He gave an entire people the courage to stand up with one common voice and proclaim equality. And he did it with peaceful marches, and speeches.

The equal opportunity laws of today need to be revamped. They do, that I agree with you on.
I am ashamed for those in the spotlight of the black community who jump on every cause they seem fit to keep their own names in the headlines, the entire time riding the good Doctors coat tails.



posted on Jan, 21 2008 @ 02:29 PM
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Respect for this my friend and unlimited respect to MLK.
May his sentiments live on.



posted on Jan, 21 2008 @ 02:37 PM
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reply to post by lombozo
 


Fair enough. I'm certainly not trying to trample on the man's legacy that's for sure, just trying to add another perspective.

I will say this though, Malcolm X, after he had his re-reawakening, would have done much more for racial harmony. He was whacked super-quick "by his own people".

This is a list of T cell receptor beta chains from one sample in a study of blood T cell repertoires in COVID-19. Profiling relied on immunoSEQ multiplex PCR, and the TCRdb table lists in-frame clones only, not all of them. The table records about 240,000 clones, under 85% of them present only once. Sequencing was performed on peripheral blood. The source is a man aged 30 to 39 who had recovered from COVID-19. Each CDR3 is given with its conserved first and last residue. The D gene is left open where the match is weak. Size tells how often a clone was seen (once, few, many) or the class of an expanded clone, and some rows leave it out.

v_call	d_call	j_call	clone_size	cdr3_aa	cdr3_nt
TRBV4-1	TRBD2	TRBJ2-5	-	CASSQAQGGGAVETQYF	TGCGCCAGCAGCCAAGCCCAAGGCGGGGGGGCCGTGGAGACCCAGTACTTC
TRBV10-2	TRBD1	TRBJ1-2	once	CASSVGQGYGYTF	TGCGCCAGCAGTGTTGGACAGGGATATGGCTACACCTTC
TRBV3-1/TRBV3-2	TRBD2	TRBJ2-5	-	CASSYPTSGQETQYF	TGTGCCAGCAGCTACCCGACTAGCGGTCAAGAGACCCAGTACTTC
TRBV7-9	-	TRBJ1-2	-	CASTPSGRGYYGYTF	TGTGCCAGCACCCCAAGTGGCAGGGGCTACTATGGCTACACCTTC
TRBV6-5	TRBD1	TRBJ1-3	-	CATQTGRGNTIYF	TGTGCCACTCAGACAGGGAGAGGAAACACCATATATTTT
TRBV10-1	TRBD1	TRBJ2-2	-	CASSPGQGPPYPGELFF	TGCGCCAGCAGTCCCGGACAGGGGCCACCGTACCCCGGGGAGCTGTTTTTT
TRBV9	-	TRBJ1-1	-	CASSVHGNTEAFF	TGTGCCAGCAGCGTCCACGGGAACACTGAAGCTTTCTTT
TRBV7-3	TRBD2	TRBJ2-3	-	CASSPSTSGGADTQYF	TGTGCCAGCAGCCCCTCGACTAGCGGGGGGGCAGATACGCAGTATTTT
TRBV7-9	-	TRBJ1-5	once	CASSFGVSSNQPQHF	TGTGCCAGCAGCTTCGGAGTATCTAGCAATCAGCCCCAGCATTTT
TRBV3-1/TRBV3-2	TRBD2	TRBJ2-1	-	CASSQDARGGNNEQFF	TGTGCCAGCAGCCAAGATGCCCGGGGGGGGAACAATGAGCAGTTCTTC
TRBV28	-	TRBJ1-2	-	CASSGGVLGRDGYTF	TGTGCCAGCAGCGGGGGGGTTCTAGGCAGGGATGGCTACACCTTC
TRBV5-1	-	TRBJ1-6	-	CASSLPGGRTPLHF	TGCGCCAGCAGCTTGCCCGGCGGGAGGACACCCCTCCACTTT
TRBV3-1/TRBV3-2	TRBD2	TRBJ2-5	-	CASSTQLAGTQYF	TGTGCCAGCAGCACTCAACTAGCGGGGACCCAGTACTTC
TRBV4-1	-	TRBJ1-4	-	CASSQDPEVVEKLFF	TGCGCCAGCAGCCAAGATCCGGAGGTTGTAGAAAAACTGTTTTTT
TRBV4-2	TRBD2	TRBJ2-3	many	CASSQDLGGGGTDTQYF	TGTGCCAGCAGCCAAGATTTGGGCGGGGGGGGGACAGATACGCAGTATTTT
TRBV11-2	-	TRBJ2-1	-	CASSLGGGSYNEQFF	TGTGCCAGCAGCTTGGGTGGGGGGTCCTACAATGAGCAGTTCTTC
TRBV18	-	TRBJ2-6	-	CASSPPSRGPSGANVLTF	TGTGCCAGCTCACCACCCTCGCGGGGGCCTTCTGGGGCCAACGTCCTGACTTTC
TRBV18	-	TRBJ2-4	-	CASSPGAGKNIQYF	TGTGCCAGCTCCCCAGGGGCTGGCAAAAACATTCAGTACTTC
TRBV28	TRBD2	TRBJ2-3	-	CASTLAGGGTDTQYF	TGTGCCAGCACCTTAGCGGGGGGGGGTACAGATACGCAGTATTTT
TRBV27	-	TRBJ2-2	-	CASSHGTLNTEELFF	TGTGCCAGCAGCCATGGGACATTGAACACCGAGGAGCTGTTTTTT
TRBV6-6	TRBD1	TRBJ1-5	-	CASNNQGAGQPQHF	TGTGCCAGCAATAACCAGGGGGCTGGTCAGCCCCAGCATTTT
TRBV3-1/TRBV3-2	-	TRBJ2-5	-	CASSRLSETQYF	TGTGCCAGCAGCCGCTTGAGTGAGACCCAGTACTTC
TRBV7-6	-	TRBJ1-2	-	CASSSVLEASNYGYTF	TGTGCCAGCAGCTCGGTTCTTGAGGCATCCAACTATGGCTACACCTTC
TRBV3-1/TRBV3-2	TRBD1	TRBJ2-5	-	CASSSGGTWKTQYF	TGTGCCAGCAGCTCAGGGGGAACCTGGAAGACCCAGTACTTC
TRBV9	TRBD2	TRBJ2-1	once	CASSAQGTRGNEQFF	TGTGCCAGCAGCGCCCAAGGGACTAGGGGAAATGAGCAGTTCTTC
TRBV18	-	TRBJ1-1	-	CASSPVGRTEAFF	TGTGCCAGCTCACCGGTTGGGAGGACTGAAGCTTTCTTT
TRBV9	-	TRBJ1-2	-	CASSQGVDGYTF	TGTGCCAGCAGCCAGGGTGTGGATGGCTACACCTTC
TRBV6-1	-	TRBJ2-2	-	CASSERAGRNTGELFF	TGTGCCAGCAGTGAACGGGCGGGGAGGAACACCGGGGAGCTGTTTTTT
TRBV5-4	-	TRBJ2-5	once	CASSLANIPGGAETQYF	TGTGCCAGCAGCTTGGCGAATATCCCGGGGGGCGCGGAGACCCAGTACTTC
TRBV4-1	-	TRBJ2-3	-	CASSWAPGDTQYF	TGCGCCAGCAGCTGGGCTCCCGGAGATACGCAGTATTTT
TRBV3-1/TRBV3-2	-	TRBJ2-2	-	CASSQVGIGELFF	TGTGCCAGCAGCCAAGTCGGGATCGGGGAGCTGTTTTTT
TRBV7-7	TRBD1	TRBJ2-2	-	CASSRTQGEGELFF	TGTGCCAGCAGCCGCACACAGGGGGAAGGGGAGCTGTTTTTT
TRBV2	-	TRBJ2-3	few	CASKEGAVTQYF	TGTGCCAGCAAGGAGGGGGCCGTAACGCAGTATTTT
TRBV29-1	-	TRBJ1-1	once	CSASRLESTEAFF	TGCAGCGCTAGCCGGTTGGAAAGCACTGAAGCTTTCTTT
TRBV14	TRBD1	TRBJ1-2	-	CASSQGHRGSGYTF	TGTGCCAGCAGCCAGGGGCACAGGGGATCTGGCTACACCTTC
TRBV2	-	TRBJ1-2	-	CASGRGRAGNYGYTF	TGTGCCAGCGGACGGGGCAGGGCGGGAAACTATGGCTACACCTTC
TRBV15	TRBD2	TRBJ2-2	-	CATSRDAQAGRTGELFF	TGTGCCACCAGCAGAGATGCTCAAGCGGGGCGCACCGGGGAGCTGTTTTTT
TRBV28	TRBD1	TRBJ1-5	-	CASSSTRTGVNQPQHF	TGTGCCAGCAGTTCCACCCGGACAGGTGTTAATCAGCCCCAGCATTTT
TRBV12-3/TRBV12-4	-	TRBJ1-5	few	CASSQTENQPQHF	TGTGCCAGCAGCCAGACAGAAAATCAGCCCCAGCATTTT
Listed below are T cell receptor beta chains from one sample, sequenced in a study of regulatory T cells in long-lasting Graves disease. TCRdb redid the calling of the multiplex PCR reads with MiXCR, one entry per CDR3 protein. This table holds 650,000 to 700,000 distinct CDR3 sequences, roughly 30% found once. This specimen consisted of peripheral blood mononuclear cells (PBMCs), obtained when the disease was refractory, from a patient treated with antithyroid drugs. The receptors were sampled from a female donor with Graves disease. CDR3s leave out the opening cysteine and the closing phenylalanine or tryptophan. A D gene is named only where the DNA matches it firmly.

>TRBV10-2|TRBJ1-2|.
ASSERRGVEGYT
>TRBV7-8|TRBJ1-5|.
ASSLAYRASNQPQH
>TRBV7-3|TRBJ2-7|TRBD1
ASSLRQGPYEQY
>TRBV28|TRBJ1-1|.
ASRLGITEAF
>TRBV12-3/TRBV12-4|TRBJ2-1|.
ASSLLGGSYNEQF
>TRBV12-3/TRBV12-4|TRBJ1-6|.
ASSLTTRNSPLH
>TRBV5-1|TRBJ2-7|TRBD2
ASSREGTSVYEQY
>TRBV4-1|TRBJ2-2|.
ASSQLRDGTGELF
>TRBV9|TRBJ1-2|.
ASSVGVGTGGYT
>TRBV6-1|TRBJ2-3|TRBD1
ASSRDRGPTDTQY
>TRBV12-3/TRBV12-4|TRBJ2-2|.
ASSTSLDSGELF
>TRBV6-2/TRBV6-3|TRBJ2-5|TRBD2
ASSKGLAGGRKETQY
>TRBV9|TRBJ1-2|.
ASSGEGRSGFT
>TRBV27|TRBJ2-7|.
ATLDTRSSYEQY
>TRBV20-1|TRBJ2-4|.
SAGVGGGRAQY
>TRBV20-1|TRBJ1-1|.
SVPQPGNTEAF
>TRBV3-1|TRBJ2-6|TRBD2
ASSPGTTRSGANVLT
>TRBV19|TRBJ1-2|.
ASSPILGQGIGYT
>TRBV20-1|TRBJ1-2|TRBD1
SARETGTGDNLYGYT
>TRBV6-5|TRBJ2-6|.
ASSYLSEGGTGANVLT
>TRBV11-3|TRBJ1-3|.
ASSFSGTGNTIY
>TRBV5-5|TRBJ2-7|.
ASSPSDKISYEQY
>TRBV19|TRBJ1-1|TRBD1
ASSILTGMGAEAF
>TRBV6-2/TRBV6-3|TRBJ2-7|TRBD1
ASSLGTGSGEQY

Peace



posted on Jan, 21 2008 @ 02:43 PM
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Mucho respect for MLK, he was a good guy.



posted on Jan, 21 2008 @ 03:05 PM
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yeah mlk was the best. one thing i've always wanted to know though is why malcolm never got as much respect. and i don't wanna hear because he was to militant. that's a lame ass excuse.



posted on Jan, 21 2008 @ 03:17 PM
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reply to post by LordInfamous
 


I'm ashamed to admit, that I can't really answer your question.
Is it due to the fact that he was perceived as being militant? Perhaps.
Might I ask you the same question? What are your views on it?



posted on Jan, 21 2008 @ 03:47 PM
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probably because it always seemed like he viewed the ENTIRE white race as the enemy, instead of the majority of the scumbags that were actually racist.



posted on Jan, 21 2008 @ 03:58 PM
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Originally posted by LordInfamous
probably because it always seemed like he viewed the ENTIRE white race as the enemy


The deception lies in the fact that his views changed after his pilgramage to Mecca. Once his views changed to one of more logical racial harmony, he became an immediate danger. Post-pilgramage, Malcolm X saw the future which was being created for African-Americans, and he vehemently disagreed with it.

His "militant" image was the one that the PTB wanted to keep.

The above is my opinion.

Peace



posted on Jan, 21 2008 @ 05:53 PM